- a brief advertisement or announcement, especially a laudatory one: She wrote a good blurb for her friend's novel.
- to advertise or praise in the manner of a blurb.
Origin of blurb
Examples from the Web for blurb
Even the patron saint of teenage girls, Judy Blume, is featured on the back cover with a blurb for the book.Time to Grow Up, Lena Dunham
October 10, 2014
I first read the book in galleys some months ago; the finished edition carries a blurb from me on the back cover.Who Was the Real Cato?
December 20, 2012
Shteyngart sat down with The Daily Beast to discuss the book, the art of the blurb, and, yes, teaching James Franco.Hipster Novelist Gary Shteyngart on Mentoring James Franco
Gregory Gilderman, The Daily Beast Video
July 23, 2010
That first connection over a love of words convinced Goldstein to have her editor ask Pinker to blurb her next book.Atheism's Soulful Philosopher
John Douglas Marshall
February 2, 2010
Her first book, Poems, was published in 1944, with a blurb from Eliot, her editor at Faber.The Best of Brit Lit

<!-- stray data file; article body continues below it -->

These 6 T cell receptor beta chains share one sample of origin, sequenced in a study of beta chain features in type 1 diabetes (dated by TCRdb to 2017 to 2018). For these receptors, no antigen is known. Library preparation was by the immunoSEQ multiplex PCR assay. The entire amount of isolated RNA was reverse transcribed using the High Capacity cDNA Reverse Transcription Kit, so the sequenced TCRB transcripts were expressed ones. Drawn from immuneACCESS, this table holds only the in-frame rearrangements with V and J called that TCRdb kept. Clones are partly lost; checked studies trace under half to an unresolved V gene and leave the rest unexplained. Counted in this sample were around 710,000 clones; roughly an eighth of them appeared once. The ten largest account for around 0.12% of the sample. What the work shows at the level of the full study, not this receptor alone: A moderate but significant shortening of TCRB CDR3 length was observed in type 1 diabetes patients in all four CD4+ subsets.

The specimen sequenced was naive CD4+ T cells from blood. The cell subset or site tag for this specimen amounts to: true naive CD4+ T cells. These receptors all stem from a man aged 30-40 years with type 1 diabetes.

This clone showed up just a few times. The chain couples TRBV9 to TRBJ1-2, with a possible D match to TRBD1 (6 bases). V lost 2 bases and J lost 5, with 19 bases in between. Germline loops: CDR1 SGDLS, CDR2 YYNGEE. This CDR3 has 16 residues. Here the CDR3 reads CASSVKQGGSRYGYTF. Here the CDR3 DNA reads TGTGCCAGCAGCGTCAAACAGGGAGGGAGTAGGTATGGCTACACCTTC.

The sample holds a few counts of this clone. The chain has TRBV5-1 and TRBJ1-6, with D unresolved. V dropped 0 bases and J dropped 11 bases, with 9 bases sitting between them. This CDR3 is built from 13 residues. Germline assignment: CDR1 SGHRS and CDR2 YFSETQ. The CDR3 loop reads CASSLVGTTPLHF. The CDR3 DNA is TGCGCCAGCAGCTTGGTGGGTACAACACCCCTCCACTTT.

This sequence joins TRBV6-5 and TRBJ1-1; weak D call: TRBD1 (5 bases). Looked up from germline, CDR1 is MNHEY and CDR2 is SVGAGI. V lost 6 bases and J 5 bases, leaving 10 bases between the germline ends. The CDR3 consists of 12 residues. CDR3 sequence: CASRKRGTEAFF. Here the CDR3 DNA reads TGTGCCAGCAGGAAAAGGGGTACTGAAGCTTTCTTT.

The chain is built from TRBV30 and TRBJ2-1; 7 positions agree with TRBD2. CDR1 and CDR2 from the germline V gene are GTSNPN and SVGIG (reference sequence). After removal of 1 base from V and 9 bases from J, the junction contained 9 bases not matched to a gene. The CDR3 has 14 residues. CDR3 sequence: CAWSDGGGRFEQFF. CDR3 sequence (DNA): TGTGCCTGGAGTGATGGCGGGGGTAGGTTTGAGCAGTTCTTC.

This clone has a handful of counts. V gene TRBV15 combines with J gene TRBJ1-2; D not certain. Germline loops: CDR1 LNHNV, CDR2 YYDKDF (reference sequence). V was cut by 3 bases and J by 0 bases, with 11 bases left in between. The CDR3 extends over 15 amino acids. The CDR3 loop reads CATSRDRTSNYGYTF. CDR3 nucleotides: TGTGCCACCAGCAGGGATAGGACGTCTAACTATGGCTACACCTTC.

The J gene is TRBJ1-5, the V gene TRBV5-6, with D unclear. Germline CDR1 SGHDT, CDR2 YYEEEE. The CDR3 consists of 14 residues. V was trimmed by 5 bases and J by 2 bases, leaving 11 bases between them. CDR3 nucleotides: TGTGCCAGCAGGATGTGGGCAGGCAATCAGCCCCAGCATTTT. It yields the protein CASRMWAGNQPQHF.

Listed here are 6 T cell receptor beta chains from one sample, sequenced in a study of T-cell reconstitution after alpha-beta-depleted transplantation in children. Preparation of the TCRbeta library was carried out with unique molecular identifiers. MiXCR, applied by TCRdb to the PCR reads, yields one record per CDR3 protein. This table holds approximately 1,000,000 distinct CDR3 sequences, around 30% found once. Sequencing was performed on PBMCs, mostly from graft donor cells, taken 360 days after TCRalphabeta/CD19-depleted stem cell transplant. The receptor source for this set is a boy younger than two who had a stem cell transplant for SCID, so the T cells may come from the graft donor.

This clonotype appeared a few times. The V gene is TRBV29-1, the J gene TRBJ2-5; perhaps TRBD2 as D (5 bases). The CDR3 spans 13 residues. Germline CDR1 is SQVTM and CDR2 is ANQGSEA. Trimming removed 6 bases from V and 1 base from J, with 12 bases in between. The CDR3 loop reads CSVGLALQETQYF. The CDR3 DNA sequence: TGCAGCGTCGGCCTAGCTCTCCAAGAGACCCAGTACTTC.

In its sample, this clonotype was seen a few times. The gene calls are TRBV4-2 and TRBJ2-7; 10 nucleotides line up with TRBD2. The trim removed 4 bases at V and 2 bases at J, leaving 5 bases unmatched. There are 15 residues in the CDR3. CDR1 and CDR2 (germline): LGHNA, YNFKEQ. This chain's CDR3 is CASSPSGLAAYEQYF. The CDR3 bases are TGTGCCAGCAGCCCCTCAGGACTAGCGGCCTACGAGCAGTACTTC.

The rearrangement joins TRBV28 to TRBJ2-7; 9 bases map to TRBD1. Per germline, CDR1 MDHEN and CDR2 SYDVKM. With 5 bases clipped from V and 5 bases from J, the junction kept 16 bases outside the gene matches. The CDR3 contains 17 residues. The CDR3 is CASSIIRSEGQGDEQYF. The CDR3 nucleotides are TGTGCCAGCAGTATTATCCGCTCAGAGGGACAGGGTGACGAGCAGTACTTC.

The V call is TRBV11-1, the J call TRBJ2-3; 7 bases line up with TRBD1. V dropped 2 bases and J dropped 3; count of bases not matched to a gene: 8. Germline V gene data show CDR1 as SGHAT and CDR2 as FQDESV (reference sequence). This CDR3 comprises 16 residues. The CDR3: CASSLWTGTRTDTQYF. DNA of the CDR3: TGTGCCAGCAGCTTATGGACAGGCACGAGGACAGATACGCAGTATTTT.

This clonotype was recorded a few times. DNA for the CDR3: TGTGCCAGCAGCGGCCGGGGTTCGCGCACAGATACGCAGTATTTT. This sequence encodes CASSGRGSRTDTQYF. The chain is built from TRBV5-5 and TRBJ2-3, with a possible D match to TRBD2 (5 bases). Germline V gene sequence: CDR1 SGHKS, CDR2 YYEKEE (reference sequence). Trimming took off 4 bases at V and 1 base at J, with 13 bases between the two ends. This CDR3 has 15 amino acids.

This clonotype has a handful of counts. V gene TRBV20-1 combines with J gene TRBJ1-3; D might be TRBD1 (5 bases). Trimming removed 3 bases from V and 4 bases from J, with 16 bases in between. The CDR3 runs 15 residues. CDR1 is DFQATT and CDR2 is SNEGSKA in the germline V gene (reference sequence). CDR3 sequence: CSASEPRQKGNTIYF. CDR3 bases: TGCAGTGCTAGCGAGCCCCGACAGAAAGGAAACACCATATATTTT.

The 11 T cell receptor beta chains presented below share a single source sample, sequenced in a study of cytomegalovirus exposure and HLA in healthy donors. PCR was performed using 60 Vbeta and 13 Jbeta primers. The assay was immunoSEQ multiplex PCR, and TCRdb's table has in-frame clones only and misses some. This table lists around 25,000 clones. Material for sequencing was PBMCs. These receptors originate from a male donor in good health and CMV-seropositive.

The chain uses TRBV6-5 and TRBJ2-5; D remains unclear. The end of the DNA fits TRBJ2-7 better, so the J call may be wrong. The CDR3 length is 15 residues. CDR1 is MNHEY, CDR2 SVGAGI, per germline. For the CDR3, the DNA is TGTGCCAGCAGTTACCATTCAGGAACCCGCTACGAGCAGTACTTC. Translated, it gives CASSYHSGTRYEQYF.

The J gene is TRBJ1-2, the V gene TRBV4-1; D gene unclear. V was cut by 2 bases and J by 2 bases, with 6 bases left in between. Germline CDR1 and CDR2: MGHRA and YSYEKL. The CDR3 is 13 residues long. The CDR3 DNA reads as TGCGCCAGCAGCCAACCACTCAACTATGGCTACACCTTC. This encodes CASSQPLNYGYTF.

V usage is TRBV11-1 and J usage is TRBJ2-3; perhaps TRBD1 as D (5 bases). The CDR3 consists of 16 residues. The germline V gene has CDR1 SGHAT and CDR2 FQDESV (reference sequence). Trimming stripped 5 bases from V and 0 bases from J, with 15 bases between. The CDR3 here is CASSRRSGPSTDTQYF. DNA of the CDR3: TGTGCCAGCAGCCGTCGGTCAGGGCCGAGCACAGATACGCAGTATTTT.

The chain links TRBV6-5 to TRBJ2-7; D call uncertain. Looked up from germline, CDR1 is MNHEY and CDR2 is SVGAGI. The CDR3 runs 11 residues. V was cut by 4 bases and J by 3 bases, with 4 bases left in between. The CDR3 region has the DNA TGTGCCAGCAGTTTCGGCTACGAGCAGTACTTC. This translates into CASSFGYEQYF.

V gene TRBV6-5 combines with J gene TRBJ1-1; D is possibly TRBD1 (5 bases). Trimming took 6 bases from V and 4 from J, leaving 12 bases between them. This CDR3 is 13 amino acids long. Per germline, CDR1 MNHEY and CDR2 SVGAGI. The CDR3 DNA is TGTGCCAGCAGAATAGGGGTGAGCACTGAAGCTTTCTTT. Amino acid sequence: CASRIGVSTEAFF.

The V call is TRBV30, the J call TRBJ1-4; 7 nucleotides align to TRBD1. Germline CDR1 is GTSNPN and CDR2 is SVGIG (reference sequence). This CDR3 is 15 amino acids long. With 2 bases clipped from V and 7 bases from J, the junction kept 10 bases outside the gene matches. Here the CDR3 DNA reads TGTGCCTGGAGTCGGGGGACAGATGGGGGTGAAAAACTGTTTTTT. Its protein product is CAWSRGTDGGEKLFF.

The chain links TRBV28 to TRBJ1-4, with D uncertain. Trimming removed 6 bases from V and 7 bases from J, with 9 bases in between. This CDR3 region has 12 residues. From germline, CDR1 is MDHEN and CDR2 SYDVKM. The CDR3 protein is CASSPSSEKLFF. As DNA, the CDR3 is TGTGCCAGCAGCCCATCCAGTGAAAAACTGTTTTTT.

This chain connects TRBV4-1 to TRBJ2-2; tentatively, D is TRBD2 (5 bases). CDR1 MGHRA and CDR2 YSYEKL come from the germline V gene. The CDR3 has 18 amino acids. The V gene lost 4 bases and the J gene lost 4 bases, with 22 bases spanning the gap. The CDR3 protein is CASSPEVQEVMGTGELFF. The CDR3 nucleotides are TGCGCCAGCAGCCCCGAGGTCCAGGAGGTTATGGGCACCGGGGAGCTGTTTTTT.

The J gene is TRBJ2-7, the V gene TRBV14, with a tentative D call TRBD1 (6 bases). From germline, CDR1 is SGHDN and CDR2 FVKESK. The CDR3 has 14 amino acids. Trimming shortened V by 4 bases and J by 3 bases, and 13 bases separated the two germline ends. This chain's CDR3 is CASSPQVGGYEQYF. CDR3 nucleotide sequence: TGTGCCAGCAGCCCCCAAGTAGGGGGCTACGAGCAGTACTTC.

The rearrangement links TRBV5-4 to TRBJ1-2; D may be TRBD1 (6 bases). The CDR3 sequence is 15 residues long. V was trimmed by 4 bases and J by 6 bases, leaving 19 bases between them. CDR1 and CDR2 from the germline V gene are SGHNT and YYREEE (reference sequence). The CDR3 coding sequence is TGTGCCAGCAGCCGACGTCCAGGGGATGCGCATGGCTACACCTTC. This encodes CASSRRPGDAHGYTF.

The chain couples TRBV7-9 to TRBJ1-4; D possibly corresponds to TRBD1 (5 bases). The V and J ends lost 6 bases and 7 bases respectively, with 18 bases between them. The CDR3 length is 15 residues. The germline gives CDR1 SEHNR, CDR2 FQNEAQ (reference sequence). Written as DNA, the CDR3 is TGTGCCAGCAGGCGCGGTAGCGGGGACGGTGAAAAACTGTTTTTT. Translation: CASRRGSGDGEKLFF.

November 4, 2009
It—it's just the sort of thing we call a 'blurb,' Miss West!Kenny</p>
Herman had the wild thought that they were blurb writers whose jobs had gone to their heads.Freudian Slip
Front matter consisting of a blurb and a list of other publications by the author has been moved to the end of the text.Storm Over Warlock
Matson read that blurb in an official press release and laughed cynically.Assassin
Jesse Franklin Bone
- a promotional description, as found on the jackets of books
Word Origin and History for blurb
used by U.S. scholar Brander Matthews (1852-1929) in 1906 in "American Character;" popularized 1907 by U.S. humorist Frank Gelett Burgess (1866-1951). Originally mocking excessive praise printed on book jackets.
Gelett Burgess, whose recent little book, "Are You a Bromide?" has been referred to above, then entertained the guests with some characteristic flashes of Burgessian humor. Referring to the word "blurb" on the wrapper of his book he said: "To 'blurb' is to make a sound like a publisher. The blurb was invented by Frank A. Munsey when he wrote on the front of his magazine in red ink 'I consider this number of Munsey's the hottest pie that ever came out of my bakery.' ... A blurb is a check drawn on Fame, and it is seldom honored.["] ["Publishers' Weekly," May 18, 1907]